Now that I’ve made all the feline tile designs, I have to make some flower tiles too! And then to make 4″ round coasters too.
NOTES ON USE:
- These are not safe for use with food.
- These work great as a coaster for items filled with hot food or liquids, like mugs of coffee or tea or dishes filled with cooked food. There is not enough heat transferred to affect the polymer.
- They cannot be used with items taken out of the oven or microwave or off the stove, any item which has been heated by cooking—the polymer will soften from the heat.
And a special discount on two tiles
I add $5.00 shipping to my retail price of each item, but it costs about the same to ship two or three tiles as it does to ship one, and I also have a discount from the retail price for purchasing three or more tiles.
Purchase 2 tiles 4″ x 4″ for $25.00, use discount code 2TILES25
Visit my gallery of tiles
Create a matching gift set with a greeting card or gift bag, and more.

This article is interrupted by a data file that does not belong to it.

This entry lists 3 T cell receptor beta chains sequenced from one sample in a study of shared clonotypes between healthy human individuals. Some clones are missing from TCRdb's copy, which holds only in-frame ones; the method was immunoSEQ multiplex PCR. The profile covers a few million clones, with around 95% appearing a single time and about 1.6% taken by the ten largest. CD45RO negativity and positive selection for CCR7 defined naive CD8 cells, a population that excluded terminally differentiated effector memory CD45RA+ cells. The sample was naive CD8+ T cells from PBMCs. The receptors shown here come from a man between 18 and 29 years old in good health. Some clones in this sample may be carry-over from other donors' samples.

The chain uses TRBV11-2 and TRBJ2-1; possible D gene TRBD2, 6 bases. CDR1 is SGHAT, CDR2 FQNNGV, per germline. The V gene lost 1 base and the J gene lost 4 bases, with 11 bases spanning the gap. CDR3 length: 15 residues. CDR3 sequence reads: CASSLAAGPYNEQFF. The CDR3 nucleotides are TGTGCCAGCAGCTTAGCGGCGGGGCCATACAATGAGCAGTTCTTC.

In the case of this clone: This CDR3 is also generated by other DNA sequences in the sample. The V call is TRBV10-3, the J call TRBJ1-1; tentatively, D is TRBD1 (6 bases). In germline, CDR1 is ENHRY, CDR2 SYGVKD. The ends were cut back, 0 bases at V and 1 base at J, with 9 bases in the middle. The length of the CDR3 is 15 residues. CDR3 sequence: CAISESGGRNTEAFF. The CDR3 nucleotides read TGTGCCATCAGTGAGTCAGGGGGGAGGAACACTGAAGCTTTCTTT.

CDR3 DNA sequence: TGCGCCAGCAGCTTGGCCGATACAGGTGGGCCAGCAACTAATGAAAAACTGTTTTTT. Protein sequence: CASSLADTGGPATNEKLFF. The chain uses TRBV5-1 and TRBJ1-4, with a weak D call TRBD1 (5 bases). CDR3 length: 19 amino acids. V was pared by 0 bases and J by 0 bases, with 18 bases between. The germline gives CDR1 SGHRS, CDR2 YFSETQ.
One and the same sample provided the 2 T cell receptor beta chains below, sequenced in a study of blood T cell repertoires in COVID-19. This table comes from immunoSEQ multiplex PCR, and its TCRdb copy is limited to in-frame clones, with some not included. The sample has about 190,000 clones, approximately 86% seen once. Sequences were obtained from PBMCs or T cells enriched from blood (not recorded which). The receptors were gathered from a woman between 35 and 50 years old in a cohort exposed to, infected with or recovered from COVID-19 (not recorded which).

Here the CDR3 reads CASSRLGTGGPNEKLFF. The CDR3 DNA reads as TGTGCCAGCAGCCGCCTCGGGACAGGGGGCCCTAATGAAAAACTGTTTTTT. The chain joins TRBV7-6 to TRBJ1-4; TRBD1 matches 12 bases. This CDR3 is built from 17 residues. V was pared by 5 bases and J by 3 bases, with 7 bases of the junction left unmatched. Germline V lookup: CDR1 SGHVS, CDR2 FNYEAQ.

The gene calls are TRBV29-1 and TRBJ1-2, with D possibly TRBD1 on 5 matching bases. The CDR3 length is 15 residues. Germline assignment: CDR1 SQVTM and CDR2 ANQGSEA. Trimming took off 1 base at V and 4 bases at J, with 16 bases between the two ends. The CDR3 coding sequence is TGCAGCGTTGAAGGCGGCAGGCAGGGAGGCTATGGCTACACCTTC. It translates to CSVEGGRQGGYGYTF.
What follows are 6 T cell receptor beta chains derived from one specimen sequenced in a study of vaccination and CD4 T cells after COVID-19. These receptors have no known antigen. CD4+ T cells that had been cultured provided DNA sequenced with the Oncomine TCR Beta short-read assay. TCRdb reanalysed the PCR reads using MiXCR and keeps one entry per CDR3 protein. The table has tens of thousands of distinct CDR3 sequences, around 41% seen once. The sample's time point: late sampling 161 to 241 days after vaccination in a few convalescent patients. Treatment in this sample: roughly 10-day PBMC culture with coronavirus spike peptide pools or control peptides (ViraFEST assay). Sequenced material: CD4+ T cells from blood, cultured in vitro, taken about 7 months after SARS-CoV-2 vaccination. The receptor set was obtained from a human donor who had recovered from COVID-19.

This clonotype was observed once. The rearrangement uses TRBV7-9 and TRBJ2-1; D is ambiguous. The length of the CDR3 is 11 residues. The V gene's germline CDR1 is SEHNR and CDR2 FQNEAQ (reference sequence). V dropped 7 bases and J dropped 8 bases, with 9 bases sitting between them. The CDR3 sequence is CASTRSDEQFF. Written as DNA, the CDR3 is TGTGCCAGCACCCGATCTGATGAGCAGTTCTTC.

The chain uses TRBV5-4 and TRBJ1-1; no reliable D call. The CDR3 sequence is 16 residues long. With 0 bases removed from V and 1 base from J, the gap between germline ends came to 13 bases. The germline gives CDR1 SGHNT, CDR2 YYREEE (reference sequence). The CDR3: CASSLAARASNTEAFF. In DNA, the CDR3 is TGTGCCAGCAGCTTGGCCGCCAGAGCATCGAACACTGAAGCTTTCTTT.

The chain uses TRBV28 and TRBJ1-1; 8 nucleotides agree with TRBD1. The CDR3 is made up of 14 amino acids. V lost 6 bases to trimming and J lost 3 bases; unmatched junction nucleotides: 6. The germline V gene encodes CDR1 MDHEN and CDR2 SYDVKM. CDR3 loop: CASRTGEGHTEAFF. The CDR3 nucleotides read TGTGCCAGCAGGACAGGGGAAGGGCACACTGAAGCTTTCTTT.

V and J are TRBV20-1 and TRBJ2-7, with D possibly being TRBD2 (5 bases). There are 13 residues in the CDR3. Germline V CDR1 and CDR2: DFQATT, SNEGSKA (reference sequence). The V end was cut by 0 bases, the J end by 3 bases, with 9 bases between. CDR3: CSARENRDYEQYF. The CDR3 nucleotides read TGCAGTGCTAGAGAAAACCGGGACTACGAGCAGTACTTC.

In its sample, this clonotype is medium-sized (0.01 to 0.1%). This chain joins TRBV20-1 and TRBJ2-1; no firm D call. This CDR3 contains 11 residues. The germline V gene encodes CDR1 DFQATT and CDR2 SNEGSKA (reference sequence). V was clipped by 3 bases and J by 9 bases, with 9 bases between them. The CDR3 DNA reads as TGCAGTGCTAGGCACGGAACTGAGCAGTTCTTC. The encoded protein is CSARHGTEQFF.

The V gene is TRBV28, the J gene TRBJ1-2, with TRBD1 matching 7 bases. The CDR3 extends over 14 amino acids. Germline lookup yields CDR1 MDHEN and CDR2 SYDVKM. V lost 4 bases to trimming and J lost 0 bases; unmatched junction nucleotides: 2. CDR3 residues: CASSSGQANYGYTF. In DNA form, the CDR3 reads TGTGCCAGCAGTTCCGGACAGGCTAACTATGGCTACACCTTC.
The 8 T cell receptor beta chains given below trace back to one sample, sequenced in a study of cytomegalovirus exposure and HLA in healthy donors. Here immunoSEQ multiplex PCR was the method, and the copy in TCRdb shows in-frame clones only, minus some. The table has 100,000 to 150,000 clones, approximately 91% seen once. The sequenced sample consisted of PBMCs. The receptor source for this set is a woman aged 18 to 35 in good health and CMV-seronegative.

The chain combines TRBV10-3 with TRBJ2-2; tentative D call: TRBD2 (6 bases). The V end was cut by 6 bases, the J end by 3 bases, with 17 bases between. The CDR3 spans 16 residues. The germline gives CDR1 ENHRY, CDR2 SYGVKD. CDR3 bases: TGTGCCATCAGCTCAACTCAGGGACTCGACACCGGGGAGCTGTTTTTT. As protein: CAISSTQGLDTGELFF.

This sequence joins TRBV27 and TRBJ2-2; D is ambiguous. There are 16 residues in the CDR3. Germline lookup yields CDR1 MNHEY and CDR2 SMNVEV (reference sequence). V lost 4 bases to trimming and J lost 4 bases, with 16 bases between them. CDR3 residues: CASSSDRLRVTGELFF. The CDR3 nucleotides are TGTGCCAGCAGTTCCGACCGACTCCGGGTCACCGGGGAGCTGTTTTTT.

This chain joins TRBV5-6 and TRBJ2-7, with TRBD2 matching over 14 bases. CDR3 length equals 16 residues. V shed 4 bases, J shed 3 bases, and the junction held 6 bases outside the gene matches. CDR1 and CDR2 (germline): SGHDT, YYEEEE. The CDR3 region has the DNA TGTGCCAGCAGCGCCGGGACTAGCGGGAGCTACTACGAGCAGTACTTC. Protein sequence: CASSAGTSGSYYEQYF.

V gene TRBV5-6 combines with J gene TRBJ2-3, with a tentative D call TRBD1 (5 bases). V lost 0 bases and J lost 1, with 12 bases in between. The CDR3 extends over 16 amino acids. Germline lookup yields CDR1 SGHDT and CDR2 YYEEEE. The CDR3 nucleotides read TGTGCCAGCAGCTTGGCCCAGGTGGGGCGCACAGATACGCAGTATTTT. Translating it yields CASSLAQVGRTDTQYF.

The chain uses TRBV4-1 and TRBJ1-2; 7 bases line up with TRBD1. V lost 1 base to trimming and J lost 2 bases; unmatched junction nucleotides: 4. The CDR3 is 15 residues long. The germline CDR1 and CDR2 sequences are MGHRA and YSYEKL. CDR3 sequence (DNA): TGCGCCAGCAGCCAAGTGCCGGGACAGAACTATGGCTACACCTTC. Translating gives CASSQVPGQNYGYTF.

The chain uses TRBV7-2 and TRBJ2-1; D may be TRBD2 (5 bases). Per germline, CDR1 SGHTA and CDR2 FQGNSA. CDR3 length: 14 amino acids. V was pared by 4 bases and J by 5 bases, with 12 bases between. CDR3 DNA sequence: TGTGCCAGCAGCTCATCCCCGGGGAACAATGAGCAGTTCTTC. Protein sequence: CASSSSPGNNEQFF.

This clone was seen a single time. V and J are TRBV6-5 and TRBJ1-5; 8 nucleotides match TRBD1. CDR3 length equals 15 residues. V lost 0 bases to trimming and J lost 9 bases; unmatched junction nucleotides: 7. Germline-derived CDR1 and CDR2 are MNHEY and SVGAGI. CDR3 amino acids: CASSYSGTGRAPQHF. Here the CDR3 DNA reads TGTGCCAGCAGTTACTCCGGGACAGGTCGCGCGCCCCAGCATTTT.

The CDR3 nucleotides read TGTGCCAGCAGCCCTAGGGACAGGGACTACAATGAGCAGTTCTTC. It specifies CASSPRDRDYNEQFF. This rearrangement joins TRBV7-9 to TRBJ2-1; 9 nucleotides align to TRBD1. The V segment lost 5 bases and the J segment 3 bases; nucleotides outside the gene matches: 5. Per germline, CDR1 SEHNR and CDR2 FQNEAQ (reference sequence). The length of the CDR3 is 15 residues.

Not only can you purchase the tiles in these patterns, but often you can also purchase a keepsake, greeting card or a gift bag in some of the designs to make a nice little set. You can often find other gift items with these designs as well, such as jewelry, magnets, tote bags and more. Click the links to other galleries below, or use the keyword search box with the name of the design to bring up all posts where that design is featured or included.
See greeting cards.
See keepsake boxes.
See other tiles and coasters.
See similar artwork.
Visit my gallery of Feline Artwork.
How’s that for a commentary? Giuseppe checks the tiles as they cool on my washer.
Take a look at other new merchandise and featured artwork.